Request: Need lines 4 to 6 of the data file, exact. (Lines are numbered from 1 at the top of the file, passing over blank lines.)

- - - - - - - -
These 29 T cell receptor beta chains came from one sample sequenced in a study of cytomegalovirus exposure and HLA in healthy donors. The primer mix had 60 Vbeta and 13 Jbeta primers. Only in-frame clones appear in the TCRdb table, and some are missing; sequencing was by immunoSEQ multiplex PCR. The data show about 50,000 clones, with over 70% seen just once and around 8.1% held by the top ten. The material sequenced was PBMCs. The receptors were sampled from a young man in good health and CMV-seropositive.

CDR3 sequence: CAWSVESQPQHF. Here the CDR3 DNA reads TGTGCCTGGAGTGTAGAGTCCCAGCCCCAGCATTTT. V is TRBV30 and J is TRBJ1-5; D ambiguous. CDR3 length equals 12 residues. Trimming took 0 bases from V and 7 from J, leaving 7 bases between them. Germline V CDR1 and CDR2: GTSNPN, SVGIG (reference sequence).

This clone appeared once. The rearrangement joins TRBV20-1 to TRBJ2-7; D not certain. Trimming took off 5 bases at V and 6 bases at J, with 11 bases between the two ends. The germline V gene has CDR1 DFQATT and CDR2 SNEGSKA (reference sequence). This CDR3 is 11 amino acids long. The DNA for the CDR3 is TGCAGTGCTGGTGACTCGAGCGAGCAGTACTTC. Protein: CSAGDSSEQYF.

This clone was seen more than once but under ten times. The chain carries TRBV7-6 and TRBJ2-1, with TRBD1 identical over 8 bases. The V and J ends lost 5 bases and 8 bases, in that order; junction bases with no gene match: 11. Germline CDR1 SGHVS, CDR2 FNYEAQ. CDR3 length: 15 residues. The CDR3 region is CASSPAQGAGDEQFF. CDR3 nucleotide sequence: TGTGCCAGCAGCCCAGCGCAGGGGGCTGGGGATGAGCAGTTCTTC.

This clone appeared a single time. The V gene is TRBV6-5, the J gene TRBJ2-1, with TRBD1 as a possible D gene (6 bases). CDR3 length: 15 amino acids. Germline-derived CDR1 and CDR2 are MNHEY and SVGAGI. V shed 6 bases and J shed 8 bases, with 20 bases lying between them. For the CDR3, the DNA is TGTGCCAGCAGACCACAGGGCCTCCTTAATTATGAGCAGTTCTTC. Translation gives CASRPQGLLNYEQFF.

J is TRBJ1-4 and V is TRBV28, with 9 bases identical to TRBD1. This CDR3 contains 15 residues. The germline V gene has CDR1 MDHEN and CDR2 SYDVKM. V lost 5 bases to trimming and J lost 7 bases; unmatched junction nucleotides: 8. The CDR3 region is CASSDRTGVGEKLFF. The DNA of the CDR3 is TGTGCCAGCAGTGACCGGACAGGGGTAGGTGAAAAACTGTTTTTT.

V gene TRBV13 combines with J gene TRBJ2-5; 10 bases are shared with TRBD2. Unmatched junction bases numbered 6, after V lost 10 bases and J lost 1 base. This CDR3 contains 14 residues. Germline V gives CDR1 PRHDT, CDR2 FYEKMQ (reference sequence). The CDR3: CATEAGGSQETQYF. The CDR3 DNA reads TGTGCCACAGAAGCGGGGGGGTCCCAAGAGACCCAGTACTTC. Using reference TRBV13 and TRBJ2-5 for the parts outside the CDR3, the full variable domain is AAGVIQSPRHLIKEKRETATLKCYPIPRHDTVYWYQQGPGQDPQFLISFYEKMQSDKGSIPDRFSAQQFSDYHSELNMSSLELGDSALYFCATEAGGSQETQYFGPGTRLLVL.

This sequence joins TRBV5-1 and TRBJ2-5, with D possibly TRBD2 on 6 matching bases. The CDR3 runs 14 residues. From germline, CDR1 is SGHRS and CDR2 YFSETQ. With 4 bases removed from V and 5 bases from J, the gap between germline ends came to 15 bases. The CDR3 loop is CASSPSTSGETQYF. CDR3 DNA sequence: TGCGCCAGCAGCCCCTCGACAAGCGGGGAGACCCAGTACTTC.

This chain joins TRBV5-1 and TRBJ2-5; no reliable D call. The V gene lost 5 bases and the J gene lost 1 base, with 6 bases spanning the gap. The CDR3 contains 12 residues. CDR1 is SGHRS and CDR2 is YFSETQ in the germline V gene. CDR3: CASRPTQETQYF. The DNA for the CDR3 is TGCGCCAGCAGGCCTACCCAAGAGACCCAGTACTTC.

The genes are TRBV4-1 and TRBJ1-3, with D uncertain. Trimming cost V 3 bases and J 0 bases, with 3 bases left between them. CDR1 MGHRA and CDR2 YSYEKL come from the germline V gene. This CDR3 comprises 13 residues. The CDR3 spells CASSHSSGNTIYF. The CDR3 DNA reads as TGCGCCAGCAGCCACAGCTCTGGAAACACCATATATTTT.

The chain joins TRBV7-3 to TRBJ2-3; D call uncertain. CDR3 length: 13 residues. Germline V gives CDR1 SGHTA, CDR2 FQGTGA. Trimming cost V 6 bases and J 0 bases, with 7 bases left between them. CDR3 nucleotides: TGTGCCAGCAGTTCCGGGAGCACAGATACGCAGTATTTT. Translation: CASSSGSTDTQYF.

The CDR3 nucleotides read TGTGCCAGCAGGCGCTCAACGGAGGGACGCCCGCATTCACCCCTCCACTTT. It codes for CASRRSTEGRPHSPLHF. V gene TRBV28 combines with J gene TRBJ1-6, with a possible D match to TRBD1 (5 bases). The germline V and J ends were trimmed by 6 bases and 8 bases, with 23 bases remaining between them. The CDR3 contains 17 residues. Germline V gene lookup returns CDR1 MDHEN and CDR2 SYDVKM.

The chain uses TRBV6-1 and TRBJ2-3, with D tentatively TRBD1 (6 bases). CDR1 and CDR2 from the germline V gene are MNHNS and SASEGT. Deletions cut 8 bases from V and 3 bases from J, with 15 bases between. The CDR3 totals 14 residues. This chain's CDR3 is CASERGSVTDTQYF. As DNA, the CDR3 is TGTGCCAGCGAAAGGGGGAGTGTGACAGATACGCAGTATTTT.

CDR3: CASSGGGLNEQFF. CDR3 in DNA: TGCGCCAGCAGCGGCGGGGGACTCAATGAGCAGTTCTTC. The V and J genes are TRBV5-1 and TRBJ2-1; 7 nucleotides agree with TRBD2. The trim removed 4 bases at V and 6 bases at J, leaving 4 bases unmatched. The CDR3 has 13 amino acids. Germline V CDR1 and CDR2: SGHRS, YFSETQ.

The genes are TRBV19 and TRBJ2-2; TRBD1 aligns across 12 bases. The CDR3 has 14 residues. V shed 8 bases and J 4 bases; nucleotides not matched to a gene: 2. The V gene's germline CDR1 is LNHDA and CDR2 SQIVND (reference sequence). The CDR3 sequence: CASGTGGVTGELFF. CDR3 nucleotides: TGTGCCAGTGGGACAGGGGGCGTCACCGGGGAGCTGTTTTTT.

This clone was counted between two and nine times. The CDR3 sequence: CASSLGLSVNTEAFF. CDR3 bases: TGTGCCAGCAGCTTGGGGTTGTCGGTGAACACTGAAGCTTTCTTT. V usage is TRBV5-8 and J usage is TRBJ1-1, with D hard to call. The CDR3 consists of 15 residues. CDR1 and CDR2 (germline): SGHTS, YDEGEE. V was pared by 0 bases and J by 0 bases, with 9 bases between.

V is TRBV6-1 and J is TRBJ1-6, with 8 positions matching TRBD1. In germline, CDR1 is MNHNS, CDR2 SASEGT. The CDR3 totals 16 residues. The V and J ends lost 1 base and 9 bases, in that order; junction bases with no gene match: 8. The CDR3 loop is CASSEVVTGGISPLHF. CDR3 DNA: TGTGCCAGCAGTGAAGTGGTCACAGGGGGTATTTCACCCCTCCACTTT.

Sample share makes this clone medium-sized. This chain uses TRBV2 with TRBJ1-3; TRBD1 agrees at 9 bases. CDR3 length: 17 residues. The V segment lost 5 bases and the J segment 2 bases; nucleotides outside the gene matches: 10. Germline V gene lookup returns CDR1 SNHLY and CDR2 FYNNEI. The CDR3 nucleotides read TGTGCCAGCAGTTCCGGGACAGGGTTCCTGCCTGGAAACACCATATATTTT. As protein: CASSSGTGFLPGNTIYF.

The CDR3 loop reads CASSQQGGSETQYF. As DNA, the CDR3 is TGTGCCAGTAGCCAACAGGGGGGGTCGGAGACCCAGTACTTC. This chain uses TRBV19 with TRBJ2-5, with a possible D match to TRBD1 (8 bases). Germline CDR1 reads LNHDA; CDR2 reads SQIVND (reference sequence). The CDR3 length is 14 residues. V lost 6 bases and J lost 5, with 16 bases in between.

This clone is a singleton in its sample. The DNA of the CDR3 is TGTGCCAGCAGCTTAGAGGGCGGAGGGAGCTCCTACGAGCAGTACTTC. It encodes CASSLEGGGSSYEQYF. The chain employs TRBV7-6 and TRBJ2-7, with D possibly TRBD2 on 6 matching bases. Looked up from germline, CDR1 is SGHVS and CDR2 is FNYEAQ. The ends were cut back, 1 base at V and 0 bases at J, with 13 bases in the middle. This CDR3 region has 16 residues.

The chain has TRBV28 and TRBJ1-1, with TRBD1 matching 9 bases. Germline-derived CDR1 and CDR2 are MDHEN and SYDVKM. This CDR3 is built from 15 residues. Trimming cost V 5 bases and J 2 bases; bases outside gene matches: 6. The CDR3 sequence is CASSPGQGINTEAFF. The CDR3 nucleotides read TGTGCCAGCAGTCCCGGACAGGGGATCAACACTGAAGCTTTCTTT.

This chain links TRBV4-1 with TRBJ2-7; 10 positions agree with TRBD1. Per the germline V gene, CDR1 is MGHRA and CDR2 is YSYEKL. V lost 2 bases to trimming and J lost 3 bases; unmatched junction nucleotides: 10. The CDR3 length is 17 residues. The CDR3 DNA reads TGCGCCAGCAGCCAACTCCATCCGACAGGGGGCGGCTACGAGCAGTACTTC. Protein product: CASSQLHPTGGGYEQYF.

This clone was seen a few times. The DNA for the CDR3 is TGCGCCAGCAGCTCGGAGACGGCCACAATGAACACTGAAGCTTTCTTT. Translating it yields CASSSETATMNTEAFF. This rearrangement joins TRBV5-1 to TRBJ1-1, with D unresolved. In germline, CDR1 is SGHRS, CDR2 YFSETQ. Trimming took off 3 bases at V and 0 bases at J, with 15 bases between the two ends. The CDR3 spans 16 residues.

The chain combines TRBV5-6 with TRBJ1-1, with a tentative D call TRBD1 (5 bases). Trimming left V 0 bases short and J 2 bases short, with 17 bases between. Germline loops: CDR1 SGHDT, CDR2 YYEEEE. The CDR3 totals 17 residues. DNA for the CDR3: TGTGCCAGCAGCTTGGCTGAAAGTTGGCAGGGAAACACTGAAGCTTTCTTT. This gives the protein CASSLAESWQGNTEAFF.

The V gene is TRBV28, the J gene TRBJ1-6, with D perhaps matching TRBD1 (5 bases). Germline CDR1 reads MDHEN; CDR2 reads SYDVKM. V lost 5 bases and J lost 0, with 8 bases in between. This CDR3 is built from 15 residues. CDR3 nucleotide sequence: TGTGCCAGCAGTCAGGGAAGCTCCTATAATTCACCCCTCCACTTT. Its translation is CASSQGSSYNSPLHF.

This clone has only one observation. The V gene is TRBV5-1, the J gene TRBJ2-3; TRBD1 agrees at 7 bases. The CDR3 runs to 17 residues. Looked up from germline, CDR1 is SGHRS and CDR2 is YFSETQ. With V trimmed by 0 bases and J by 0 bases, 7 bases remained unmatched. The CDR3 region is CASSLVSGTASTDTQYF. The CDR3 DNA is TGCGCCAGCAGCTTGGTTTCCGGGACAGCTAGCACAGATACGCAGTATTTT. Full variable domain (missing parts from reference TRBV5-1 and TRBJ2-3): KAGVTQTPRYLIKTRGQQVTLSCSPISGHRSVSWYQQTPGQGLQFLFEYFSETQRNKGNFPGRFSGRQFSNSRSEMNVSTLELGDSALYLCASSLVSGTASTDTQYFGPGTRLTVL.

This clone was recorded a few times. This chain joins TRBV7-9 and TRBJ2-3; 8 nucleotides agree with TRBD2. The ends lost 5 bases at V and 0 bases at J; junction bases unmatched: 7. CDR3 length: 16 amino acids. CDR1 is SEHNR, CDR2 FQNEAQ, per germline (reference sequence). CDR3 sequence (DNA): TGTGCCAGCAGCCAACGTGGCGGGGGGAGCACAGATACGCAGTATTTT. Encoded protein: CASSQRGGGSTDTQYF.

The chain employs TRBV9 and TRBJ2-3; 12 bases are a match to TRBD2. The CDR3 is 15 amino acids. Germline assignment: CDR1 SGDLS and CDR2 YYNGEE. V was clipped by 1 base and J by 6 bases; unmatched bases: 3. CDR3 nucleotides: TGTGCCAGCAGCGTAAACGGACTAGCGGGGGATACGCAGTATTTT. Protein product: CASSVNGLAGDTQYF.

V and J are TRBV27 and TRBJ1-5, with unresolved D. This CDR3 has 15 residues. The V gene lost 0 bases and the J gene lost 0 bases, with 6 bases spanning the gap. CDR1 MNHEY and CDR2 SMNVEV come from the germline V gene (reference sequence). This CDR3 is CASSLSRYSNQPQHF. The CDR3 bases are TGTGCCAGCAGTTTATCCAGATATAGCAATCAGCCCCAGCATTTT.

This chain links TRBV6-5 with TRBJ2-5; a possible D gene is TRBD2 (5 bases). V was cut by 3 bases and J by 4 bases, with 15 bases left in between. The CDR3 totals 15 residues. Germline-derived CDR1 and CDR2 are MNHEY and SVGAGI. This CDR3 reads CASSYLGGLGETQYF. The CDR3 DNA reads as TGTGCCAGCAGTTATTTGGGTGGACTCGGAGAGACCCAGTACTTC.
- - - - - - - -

This clone was seen more than once but under ten times. The chain carries TRBV7-6 and TRBJ2-1, with TRBD1 identical over 8 bases. The V and J ends lost 5 bases and 8 bases, in that order; junction bases with no gene match: 11. Germline CDR1 SGHVS, CDR2 FNYEAQ. CDR3 length: 15 residues. The CDR3 region is CASSPAQGAGDEQFF. CDR3 nucleotide sequence: TGTGCCAGCAGCCCAGCGCAGGGGGCTGGGGATGAGCAGTTCTTC.

This clone appeared a single time. The V gene is TRBV6-5, the J gene TRBJ2-1, with TRBD1 as a possible D gene (6 bases). CDR3 length: 15 amino acids. Germline-derived CDR1 and CDR2 are MNHEY and SVGAGI. V shed 6 bases and J shed 8 bases, with 20 bases lying between them. For the CDR3, the DNA is TGTGCCAGCAGACCACAGGGCCTCCTTAATTATGAGCAGTTCTTC. Translation gives CASRPQGLLNYEQFF.

J is TRBJ1-4 and V is TRBV28, with 9 bases identical to TRBD1. This CDR3 contains 15 residues. The germline V gene has CDR1 MDHEN and CDR2 SYDVKM. V lost 5 bases to trimming and J lost 7 bases; unmatched junction nucleotides: 8. The CDR3 region is CASSDRTGVGEKLFF. The DNA of the CDR3 is TGTGCCAGCAGTGACCGGACAGGGGTAGGTGAAAAACTGTTTTTT.